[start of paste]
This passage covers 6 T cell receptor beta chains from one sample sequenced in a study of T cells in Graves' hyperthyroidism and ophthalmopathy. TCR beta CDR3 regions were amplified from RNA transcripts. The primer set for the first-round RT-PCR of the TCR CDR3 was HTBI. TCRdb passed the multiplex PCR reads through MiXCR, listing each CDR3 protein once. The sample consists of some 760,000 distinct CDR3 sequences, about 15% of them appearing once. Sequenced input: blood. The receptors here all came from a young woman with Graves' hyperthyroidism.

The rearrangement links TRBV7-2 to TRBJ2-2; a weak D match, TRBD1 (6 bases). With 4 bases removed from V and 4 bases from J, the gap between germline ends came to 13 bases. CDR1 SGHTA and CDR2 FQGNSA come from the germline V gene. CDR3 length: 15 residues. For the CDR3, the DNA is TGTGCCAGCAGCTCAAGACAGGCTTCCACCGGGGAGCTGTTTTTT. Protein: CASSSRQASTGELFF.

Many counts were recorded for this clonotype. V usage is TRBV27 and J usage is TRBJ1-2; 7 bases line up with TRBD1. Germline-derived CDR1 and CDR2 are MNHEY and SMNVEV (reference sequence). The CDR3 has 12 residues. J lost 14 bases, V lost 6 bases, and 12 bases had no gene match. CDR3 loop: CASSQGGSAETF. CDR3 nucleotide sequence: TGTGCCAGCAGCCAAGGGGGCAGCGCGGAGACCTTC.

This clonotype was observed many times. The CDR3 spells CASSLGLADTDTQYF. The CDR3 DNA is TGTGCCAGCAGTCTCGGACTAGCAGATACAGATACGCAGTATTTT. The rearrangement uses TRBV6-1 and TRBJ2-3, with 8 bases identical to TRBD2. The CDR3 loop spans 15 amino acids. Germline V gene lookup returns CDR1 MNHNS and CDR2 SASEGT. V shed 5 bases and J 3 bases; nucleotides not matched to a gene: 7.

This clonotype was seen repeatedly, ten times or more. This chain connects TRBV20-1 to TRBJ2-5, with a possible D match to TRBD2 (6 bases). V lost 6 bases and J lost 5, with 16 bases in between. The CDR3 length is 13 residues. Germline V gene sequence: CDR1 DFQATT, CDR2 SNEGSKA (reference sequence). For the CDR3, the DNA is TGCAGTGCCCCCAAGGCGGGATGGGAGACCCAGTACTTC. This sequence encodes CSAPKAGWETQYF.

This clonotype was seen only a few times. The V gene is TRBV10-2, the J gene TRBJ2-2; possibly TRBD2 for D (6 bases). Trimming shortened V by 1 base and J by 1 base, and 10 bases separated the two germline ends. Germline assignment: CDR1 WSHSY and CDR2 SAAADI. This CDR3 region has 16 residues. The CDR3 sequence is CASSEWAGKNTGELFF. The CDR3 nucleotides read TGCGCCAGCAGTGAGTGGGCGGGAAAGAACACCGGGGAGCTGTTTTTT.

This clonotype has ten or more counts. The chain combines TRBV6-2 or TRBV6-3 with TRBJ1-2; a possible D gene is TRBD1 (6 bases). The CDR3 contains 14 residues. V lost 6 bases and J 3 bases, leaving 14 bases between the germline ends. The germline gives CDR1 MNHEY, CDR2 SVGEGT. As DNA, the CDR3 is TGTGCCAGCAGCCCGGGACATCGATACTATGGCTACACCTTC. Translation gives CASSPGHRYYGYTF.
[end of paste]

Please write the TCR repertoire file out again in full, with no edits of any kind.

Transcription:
This passage covers 6 T cell receptor beta chains from one sample sequenced in a study of T cells in Graves' hyperthyroidism and ophthalmopathy. TCR beta CDR3 regions were amplified from RNA transcripts. The primer set for the first-round RT-PCR of the TCR CDR3 was HTBI. TCRdb passed the multiplex PCR reads through MiXCR, listing each CDR3 protein once. The sample consists of some 760,000 distinct CDR3 sequences, about 15% of them appearing once. Sequenced input: blood. The receptors here all came from a young woman with Graves' hyperthyroidism.

The rearrangement links TRBV7-2 to TRBJ2-2; a weak D match, TRBD1 (6 bases). With 4 bases removed from V and 4 bases from J, the gap between germline ends came to 13 bases. CDR1 SGHTA and CDR2 FQGNSA come from the germline V gene. CDR3 length: 15 residues. For the CDR3, the DNA is TGTGCCAGCAGCTCAAGACAGGCTTCCACCGGGGAGCTGTTTTTT. Protein: CASSSRQASTGELFF.

Many counts were recorded for this clonotype. V usage is TRBV27 and J usage is TRBJ1-2; 7 bases line up with TRBD1. Germline-derived CDR1 and CDR2 are MNHEY and SMNVEV (reference sequence). The CDR3 has 12 residues. J lost 14 bases, V lost 6 bases, and 12 bases had no gene match. CDR3 loop: CASSQGGSAETF. CDR3 nucleotide sequence: TGTGCCAGCAGCCAAGGGGGCAGCGCGGAGACCTTC.

This clonotype was observed many times. The CDR3 spells CASSLGLADTDTQYF. The CDR3 DNA is TGTGCCAGCAGTCTCGGACTAGCAGATACAGATACGCAGTATTTT. The rearrangement uses TRBV6-1 and TRBJ2-3, with 8 bases identical to TRBD2. The CDR3 loop spans 15 amino acids. Germline V gene lookup returns CDR1 MNHNS and CDR2 SASEGT. V shed 5 bases and J 3 bases; nucleotides not matched to a gene: 7.

This clonotype was seen repeatedly, ten times or more. This chain connects TRBV20-1 to TRBJ2-5, with a possible D match to TRBD2 (6 bases). V lost 6 bases and J lost 5, with 16 bases in between. The CDR3 length is 13 residues. Germline V gene sequence: CDR1 DFQATT, CDR2 SNEGSKA (reference sequence). For the CDR3, the DNA is TGCAGTGCCCCCAAGGCGGGATGGGAGACCCAGTACTTC. This sequence encodes CSAPKAGWETQYF.

This clonotype was seen only a few times. The V gene is TRBV10-2, the J gene TRBJ2-2; possibly TRBD2 for D (6 bases). Trimming shortened V by 1 base and J by 1 base, and 10 bases separated the two germline ends. Germline assignment: CDR1 WSHSY and CDR2 SAAADI. This CDR3 region has 16 residues. The CDR3 sequence is CASSEWAGKNTGELFF. The CDR3 nucleotides read TGCGCCAGCAGTGAGTGGGCGGGAAAGAACACCGGGGAGCTGTTTTTT.

This clonotype has ten or more counts. The chain combines TRBV6-2 or TRBV6-3 with TRBJ1-2; a possible D gene is TRBD1 (6 bases). The CDR3 contains 14 residues. V lost 6 bases and J 3 bases, leaving 14 bases between the germline ends. The germline gives CDR1 MNHEY, CDR2 SVGEGT. As DNA, the CDR3 is TGTGCCAGCAGCCCGGGACATCGATACTATGGCTACACCTTC. Translation gives CASSPGHRYYGYTF.